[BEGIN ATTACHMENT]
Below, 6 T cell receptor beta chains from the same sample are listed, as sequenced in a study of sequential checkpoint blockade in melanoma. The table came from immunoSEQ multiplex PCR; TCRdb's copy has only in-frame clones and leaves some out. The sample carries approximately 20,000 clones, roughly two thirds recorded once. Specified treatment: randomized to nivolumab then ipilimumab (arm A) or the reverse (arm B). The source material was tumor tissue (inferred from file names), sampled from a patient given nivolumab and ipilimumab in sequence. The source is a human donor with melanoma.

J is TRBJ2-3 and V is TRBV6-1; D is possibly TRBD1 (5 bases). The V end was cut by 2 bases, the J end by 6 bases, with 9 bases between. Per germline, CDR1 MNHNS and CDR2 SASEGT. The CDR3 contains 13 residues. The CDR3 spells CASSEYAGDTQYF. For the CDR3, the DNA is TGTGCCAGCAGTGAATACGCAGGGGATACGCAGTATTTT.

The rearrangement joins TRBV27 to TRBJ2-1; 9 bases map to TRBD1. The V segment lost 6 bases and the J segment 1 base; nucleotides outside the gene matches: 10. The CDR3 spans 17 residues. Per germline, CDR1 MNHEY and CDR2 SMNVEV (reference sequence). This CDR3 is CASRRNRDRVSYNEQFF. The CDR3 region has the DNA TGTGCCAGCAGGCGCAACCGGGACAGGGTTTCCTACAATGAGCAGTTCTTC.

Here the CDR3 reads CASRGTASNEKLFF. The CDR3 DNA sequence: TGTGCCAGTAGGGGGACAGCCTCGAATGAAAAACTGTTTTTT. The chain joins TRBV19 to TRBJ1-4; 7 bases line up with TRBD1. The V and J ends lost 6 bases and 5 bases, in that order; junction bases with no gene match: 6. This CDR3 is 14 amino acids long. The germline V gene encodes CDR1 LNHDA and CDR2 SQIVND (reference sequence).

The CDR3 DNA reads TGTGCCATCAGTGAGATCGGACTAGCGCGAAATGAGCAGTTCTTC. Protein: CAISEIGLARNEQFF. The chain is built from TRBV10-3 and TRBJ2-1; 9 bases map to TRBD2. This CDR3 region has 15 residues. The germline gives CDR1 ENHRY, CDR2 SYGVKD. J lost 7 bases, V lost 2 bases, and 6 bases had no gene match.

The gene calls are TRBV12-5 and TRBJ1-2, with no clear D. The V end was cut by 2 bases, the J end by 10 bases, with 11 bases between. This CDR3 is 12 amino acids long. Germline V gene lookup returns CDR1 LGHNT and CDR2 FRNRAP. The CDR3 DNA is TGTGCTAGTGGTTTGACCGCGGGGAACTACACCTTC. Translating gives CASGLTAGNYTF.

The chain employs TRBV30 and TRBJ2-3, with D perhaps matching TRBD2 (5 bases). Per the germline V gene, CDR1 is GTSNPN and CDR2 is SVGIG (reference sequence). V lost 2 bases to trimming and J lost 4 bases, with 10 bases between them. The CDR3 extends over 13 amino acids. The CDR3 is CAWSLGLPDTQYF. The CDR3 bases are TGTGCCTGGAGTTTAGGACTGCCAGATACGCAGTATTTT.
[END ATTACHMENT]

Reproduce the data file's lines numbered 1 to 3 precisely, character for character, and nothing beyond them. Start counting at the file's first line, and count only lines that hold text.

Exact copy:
Below, 6 T cell receptor beta chains from the same sample are listed, as sequenced in a study of sequential checkpoint blockade in melanoma. The table came from immunoSEQ multiplex PCR; TCRdb's copy has only in-frame clones and leaves some out. The sample carries approximately 20,000 clones, roughly two thirds recorded once. Specified treatment: randomized to nivolumab then ipilimumab (arm A) or the reverse (arm B). The source material was tumor tissue (inferred from file names), sampled from a patient given nivolumab and ipilimumab in sequence. The source is a human donor with melanoma.

J is TRBJ2-3 and V is TRBV6-1; D is possibly TRBD1 (5 bases). The V end was cut by 2 bases, the J end by 6 bases, with 9 bases between. Per germline, CDR1 MNHNS and CDR2 SASEGT. The CDR3 contains 13 residues. The CDR3 spells CASSEYAGDTQYF. For the CDR3, the DNA is TGTGCCAGCAGTGAATACGCAGGGGATACGCAGTATTTT.

The rearrangement joins TRBV27 to TRBJ2-1; 9 bases map to TRBD1. The V segment lost 6 bases and the J segment 1 base; nucleotides outside the gene matches: 10. The CDR3 spans 17 residues. Per germline, CDR1 MNHEY and CDR2 SMNVEV (reference sequence). This CDR3 is CASRRNRDRVSYNEQFF. The CDR3 region has the DNA TGTGCCAGCAGGCGCAACCGGGACAGGGTTTCCTACAATGAGCAGTTCTTC.